For the first time in my entire life, I think I might have a goal. If I ever have money or if I am ever in a place where I can start something, I finally know what I would do. It is now my dream, fantasy, lala land imagining, to start an organization to help people pay for emergency veterinary expenses. I won’t ask questions, I won’t require proof of income or ask to see credit card statements. If someone calls in the middle of the night, saying their dog or cat or bird or guinea pig needs veterinary help and they can’t afford to pay right away, I want to be there to say it will be okay, your pet will be okay.
How many pets would have been kept out of the shelters if such an organization existed? I can’t help but wonder. It’s a huge gap that needs to be filled. One day, I hope I can do my part to lay some concrete.
Gosh, I have been so good with this whole NaBloPoMo thing until now. It’s the first time I really am sneaking in an attempt at writing only slightly before the stroke of midnight. Not bad considering there is only one week left. I’m doing much better than I expected.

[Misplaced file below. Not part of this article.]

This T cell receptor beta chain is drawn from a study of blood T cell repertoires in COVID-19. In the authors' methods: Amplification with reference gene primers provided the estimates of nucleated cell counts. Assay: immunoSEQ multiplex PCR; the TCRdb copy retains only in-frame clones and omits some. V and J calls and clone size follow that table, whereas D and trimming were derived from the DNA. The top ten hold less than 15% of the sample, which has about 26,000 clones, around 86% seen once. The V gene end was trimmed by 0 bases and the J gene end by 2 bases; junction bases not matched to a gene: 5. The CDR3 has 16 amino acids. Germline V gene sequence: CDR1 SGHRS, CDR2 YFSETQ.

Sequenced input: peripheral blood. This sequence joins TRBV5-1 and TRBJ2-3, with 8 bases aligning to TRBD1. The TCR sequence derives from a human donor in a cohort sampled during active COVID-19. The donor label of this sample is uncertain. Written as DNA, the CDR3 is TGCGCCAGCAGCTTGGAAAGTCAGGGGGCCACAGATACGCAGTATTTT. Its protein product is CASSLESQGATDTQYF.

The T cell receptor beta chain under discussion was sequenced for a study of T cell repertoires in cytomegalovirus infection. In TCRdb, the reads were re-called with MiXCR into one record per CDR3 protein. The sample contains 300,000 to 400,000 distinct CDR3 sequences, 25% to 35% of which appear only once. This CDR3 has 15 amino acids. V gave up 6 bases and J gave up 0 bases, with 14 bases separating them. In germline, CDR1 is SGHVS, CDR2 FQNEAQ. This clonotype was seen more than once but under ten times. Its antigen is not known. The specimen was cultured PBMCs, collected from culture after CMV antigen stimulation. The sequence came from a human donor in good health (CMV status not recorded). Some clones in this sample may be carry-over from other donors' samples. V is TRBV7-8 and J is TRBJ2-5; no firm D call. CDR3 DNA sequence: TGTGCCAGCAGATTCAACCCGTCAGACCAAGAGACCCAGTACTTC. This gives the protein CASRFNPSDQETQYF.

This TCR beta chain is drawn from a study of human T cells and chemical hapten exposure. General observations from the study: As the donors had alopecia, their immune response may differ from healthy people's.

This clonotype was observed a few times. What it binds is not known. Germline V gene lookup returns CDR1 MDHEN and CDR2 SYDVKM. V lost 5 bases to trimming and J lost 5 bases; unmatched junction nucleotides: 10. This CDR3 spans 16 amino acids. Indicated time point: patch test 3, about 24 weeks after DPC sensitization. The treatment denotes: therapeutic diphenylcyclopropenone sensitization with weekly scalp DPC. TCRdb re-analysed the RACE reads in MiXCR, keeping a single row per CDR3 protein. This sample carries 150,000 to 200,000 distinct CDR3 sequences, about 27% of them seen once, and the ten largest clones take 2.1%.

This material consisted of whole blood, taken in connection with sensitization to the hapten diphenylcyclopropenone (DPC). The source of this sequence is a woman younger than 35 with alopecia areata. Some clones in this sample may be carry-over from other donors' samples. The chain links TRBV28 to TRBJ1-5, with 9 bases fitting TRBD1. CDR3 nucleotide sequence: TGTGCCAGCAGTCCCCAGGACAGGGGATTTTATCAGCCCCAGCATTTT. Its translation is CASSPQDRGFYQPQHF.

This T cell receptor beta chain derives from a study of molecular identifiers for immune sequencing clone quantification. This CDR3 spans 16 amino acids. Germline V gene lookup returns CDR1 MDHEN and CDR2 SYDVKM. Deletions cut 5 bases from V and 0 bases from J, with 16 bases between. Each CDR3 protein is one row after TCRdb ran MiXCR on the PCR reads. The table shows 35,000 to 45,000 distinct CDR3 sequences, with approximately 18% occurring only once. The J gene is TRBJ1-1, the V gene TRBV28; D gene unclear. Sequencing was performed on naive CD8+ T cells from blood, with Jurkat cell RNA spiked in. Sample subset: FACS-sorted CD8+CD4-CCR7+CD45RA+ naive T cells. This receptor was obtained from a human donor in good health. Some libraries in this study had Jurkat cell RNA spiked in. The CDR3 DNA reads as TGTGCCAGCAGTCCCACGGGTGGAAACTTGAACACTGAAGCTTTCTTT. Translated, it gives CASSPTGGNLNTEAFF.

I have a good excuse so even if I hadn’t managed to slide open my laptop before Friday ended, I would have given myself a pass. After all, I just spent the last two hours in conversation about art and writing with a literary genius. Well, a literary genius and the 1,699 other people in the audience. Oh, and Alanis Morissette was there too. Regardless, I figure if I just soaked in two hours worth of advice from a woman I have admired since I was a teenager, I can be forgiven for being too spellbound and overwhelmed to have a whole lot to say myself.
Besides, there is something more important going on here than my inner wranglings and my sudden onset of celebrity-star-struckedness. I don’t know if anyone has noticed but there have been a few changes around here. A house-cleaning, if you will – a simplification. The Art of AJ has done it again. Thanks to her magical work, I am so pleased to show off Rescued Insanity – The Next Generation!